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Where to Eat In Ikebukuro

By Aleli Dorado
July 14, 2019
Updated: December 8, 2020

It may not share the limelight with other popular Tokyo neighbor districts, Ikebukuro is currently carving a name for itself as a tourist and food destination for locals and foreign tourists alike. It is a commuter center, hosting three subways and multiple train lines, making it a busy railway station, second to Shinjuku. Ikebukuro is also a cheap residential area, an easy option for those looking for an affordable place to live.

While Shibuya is famous for its Hachiko monument situated outside the station, Ikebukuro meanwhile is known for its iconic owl statue Ikefukuro inside the Ikebukuro Station. It is easy to distinguish Ikebukuro as a dash of Shinjuku’s busy commuter and commercial scene, a little of Akihabara’s otaku and electronics scene, a smidge of Harajuku and Asakusa’s red light and entertainment hub, and a pinch of Ginza’s shopping district feel at Ikebukuro’s Sunshine City. Tourists are sure to get the best of these worlds in Ikebukuro, for the area also has its own Chinatown and numerous historical and entertainment joints to cater to each visitor’s taste.

And after enjoying all the sights and sounds of Ikebukuro, its time to get loaded with some gastronomic delights that the area has to offer with the Ikebukuro food guide.

Famed as “ramen battleground,” Ikebukuro houses numerous ramen joints that sure to extinguish your ramen cravings. Taste ramen the way it was done by the “godfather of Tokyo ramen” Kazuo Yamagishi and head on to Taishoken Hoten. Yamagishi claim to fame is his invention of Tsukemen or eating ramen by dipping cold noodles into hot ramen soup. Yamagishi’s Morisoba is an absolute must try. Each order ranges from ¥850 to ¥1000. Meanwhile, for those who dig rich chicken-flavored ramen broth, Torinoana is the best place to visit. This chicken hole offers Paitan or white soup ramen, or go for the red chicken bowl for an added kick of spice. For those who enjoy the simplicity of salt-based broth in their ramen, head on to Kuwabara. The ramen house serves anything shio soba whether with wontons, tsukumen style or soup-less ramen. Lastly, its miso ramen represent at Hanada, which offers creamy miso-based ramen broth in plain or spicy variants. Indeed, Ikebukuro is a ramen haven for every ramen connoisseurs.

Ikebukuro also hosts some animal-themed cafes. Cat lovers would quickly fall in love at Nekobukuro and Nekerobi which offers you unlimited playtime with the felines while having unlimited access to the drinks machine. Meanwhile, enjoy your dose of coffee, tea or soda while mingling with thirteen bunnies in Usabibi. It literally is a rabbit hole for people who find comfort spending some quiet time with rabbits. Share a kampai with penguins at the Penguin Bar. The restaurant has its pool where the penguins freely swim while diners eat or drink. The Penguin bar offers teppanyaki grill food at ¥2980 for whole orders and ¥1,800 for half orders. Aside from the teppanyaki set meals, the restaurant also offers an array of seafood dishes, salads, and pasta.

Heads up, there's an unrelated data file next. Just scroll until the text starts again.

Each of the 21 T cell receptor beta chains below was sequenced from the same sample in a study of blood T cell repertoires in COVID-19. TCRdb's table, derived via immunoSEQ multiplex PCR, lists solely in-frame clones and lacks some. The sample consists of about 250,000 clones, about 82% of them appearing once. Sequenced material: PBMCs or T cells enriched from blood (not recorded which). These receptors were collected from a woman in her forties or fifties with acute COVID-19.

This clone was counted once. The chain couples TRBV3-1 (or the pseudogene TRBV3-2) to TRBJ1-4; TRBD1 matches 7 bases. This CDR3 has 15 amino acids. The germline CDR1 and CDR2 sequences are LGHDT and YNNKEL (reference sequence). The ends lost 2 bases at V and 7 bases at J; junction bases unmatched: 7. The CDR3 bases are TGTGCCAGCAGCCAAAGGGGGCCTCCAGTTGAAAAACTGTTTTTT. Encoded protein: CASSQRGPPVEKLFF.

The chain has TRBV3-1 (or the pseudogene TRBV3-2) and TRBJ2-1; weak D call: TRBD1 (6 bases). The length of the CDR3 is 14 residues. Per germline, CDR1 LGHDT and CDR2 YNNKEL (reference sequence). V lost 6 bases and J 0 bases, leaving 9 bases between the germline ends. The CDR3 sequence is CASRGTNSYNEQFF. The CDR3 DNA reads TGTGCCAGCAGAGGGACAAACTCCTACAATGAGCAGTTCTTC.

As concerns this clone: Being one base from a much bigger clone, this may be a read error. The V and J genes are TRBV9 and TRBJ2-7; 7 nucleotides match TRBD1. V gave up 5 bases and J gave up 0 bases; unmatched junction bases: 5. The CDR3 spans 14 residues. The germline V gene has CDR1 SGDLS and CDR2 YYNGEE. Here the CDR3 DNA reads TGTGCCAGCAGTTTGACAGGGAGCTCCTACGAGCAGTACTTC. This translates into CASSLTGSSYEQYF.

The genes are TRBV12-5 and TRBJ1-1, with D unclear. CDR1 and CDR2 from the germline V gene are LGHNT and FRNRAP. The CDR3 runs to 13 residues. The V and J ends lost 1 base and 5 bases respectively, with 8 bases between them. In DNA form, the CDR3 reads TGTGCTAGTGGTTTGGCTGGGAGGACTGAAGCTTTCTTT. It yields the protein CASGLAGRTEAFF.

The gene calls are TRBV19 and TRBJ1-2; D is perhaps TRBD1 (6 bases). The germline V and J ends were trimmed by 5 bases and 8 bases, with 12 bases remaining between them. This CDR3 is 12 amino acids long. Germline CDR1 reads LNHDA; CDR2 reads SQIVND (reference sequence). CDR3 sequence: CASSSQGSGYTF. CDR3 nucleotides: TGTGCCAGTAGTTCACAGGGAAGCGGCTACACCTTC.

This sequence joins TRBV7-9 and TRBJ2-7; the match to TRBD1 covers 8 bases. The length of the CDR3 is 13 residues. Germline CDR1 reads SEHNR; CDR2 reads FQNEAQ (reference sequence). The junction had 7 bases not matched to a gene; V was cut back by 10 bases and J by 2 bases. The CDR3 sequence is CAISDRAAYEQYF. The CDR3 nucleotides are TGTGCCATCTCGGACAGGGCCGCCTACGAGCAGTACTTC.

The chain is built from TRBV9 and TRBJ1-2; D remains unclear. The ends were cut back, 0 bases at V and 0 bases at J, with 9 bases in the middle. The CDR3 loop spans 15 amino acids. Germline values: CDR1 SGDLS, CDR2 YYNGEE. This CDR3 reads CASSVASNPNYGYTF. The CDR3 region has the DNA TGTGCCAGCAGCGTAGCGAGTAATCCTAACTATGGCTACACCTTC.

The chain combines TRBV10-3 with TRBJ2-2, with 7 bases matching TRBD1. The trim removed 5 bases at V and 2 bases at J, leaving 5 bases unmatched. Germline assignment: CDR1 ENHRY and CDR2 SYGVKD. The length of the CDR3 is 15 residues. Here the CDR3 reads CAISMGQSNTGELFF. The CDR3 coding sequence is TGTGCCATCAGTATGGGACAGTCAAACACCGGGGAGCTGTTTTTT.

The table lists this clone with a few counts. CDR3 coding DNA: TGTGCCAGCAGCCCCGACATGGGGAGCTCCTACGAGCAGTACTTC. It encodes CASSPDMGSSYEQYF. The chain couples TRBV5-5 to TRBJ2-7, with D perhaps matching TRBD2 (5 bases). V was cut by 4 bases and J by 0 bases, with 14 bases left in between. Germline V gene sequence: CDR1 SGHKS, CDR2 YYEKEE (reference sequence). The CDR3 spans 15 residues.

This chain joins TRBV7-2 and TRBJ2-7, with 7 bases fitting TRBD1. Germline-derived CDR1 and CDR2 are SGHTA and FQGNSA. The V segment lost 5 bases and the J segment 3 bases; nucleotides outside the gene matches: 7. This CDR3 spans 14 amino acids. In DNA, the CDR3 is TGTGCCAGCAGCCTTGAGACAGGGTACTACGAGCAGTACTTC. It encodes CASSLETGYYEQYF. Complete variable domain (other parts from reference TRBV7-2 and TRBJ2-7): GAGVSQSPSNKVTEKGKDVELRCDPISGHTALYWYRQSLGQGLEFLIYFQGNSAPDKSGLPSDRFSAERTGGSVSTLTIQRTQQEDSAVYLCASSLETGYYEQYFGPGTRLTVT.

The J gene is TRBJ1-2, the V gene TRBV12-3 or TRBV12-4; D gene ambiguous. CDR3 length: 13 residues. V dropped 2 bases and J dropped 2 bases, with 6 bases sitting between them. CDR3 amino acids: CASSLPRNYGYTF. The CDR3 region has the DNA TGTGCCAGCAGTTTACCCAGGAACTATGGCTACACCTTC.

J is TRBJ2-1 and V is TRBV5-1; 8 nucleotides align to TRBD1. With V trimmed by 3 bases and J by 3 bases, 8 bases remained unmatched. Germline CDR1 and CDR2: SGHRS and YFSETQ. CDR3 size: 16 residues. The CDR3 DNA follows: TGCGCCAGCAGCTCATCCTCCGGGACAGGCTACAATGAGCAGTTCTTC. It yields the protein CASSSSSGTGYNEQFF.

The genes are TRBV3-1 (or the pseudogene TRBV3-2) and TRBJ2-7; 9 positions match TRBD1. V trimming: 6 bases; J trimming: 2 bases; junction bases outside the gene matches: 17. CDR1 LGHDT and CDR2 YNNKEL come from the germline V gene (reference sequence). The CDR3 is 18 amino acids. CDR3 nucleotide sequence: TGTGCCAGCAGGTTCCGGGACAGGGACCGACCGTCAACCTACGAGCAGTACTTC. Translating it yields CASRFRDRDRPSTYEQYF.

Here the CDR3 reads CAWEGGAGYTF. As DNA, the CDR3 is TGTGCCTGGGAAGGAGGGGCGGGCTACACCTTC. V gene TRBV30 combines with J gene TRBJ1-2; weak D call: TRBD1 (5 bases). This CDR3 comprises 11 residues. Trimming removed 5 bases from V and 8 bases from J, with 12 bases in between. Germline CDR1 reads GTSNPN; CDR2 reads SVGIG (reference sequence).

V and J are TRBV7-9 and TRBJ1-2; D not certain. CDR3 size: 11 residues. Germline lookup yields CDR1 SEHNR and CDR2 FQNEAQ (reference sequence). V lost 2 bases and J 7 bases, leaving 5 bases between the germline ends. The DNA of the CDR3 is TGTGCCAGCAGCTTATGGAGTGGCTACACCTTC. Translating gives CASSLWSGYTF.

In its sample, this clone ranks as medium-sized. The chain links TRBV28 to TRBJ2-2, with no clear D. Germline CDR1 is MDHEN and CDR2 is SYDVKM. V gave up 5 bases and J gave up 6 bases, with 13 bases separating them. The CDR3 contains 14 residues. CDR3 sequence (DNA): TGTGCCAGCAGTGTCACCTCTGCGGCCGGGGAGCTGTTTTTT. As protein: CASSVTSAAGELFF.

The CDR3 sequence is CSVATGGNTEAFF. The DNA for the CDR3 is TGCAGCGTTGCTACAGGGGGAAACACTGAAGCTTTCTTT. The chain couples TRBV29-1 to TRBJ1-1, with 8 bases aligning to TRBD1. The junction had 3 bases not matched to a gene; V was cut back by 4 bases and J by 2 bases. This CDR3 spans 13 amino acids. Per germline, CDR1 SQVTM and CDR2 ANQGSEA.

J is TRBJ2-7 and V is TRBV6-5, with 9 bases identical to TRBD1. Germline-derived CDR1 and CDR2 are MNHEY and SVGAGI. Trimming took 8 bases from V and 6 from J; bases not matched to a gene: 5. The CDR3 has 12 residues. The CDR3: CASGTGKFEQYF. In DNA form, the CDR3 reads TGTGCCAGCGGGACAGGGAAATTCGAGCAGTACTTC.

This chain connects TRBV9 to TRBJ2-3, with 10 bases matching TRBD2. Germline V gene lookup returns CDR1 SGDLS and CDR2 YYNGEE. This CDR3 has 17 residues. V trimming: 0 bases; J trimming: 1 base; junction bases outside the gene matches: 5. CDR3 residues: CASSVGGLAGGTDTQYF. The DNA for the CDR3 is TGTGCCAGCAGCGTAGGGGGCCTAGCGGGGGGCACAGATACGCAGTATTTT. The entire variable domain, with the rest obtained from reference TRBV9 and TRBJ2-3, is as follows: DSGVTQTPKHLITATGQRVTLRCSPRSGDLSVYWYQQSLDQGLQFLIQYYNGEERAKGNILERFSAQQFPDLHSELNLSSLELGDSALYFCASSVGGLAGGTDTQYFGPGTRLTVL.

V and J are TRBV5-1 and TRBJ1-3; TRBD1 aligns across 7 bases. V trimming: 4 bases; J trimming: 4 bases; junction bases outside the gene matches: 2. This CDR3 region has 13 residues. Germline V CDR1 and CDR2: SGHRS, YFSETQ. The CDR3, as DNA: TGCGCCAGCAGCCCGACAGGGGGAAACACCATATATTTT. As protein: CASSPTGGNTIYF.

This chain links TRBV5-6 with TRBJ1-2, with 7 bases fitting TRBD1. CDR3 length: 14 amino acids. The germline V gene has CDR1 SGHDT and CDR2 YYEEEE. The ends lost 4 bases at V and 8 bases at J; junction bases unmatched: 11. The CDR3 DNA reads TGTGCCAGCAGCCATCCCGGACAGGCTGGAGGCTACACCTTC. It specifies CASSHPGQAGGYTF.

While yakiniku is a familiar Japanese dish, Yakiniku Zen Ikebukuro puts a twist on this favorite recipe, grilling meat on a bamboo grid. Each order is tender and juicy but without the overpowering smoke scent. A set meal could cost ¥1,090 for a three-piece order, and ¥1,490 for five pieces.

If Akihabara is a relaxing refuge for the gents with its maid cafés, in Ikebukuro, on the other hand, you’ll be greeted by handsome butlers who will surely treat you like a queen or princess for a day. Ikemen Café or also known as St. Guiliano Music Academy, is a combination of handsome waiters acting as your classmates in this music academy of Japanese pop music. Swallowtail, meanwhile, not only offers tea and pastries in classy china, its servers are pretty men on your beck and call.

Ikebukuro is something that one shouldn’t miss when visiting Tokyo. It is an up-and-coming hub that has a lot to offer just like its neighboring districts.

We strive to be as accurate as possible and keep up with the changing landscape of Japan’s food and travel industries. If you spot any inaccuracies, please send a report.
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Aleli Dorado
Aleli is a wanderlust whose main itinerary is to culture soak in the places that she sets foot on, sinking her teeth in the gustatory offerings that the place has to offer and knowing the story behind it. Food for her is a marriage of the sights, sounds, smells, and tastes of the rich history of every city she explores and uses the pen as her tool to share to the world each unique experience she unravels.
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